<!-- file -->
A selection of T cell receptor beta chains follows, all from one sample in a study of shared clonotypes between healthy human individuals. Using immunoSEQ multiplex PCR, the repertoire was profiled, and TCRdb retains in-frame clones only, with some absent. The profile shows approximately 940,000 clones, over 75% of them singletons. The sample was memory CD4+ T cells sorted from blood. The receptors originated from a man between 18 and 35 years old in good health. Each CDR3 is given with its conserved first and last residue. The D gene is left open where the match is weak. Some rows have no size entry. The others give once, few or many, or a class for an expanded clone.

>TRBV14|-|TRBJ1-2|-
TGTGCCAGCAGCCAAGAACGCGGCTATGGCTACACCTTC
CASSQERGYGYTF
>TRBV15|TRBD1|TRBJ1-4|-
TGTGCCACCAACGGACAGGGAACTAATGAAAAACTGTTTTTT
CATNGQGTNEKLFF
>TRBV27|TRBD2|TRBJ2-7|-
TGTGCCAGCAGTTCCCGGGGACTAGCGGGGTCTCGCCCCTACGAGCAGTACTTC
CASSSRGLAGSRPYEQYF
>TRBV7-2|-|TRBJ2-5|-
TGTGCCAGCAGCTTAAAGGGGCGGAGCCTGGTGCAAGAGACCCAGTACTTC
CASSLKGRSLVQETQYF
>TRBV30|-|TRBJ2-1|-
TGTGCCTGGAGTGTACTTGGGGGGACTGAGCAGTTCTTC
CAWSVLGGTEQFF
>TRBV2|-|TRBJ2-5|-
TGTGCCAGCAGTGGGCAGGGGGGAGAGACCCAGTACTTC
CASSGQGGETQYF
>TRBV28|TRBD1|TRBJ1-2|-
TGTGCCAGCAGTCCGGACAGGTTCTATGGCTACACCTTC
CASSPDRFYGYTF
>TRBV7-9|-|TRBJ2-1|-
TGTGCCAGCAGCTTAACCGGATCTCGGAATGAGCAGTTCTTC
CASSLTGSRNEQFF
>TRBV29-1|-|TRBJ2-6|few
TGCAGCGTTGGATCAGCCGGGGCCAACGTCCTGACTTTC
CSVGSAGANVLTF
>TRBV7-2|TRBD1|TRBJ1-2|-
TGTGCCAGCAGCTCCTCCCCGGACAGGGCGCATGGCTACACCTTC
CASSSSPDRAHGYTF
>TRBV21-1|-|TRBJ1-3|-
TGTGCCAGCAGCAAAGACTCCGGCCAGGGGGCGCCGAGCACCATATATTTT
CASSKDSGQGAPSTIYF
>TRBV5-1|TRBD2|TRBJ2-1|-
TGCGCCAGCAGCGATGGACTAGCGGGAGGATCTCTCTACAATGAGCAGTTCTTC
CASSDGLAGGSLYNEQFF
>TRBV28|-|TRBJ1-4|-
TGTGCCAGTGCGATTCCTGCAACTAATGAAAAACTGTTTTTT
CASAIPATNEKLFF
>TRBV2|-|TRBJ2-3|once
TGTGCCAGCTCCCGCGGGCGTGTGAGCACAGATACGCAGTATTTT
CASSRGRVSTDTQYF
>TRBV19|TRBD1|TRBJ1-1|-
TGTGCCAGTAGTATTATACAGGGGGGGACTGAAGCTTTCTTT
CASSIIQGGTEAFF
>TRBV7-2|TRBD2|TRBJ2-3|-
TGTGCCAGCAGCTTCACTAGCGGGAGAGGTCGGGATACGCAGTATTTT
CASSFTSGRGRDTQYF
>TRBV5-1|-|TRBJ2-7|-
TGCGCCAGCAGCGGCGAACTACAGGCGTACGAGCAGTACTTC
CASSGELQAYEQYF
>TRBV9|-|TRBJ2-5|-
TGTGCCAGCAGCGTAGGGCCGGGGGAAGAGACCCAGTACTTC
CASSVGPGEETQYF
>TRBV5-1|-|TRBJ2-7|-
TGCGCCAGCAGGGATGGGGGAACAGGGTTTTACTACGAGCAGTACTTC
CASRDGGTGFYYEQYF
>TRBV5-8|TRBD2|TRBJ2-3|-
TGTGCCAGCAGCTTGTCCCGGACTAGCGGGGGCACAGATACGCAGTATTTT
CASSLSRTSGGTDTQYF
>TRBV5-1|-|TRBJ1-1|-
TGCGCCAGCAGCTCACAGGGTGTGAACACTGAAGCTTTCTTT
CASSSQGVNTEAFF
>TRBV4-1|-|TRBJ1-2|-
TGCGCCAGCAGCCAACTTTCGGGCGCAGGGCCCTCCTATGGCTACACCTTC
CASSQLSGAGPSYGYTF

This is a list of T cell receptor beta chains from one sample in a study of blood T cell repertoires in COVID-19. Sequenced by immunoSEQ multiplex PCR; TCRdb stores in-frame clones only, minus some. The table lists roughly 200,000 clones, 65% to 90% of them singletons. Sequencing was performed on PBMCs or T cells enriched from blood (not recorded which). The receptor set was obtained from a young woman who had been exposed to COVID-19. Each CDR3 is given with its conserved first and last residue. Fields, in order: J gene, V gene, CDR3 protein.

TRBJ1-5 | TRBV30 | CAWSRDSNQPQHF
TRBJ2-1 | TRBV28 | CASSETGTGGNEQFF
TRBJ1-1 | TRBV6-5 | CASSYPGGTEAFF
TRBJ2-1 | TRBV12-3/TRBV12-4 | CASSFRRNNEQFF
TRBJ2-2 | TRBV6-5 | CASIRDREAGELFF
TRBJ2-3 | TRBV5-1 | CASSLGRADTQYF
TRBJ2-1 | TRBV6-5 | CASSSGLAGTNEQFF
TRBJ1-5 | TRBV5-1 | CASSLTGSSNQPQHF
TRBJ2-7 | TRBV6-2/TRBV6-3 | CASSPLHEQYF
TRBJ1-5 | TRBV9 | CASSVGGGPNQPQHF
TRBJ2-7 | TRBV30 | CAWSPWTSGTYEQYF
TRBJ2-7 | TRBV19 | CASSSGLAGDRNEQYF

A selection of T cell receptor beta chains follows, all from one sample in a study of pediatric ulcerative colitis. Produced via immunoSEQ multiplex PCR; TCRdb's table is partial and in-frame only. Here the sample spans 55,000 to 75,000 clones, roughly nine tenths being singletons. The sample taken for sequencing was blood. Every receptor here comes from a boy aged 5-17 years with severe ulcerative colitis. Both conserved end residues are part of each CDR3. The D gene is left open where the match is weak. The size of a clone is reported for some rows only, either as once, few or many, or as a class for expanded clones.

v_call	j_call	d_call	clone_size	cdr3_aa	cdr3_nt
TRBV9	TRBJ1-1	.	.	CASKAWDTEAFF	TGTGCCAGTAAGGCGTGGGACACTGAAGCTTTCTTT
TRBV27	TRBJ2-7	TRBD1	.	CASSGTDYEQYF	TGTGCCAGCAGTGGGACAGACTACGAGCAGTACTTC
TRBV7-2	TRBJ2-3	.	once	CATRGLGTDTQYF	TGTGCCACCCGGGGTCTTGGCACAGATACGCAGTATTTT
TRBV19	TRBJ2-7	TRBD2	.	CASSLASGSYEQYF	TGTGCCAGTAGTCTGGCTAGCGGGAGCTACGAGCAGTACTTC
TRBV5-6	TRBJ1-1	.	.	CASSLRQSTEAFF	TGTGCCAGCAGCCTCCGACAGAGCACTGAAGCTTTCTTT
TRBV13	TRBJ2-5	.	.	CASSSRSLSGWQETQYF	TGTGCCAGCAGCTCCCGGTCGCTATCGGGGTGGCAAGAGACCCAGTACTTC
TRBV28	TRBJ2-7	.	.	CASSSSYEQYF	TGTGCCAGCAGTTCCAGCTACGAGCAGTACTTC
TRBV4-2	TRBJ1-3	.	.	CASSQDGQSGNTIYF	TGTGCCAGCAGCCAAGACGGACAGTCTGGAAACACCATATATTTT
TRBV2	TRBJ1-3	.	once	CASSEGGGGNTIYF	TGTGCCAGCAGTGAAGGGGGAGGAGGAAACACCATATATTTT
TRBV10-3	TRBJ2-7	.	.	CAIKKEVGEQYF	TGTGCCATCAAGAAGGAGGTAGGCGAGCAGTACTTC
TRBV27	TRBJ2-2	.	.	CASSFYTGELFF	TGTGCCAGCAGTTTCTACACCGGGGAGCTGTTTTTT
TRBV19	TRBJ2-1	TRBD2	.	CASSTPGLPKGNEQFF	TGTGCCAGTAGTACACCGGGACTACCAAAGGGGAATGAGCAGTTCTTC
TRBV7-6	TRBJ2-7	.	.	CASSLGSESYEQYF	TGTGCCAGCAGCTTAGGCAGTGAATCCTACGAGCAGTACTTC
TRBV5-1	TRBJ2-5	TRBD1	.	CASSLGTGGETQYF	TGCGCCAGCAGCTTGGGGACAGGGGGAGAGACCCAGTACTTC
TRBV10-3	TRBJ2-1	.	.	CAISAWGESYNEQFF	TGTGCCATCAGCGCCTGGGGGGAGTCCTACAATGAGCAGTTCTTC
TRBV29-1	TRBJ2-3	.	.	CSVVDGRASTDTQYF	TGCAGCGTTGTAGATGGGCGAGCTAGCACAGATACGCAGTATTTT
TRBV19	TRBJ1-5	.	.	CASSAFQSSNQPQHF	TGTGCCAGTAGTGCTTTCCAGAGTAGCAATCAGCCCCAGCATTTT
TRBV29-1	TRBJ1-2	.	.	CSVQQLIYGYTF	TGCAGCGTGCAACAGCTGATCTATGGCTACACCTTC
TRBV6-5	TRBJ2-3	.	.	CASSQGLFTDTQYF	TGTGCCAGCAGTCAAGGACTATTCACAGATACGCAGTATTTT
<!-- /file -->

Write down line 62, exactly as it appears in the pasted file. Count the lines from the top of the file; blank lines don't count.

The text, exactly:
>TRBV5-1|-|TRBJ1-1|-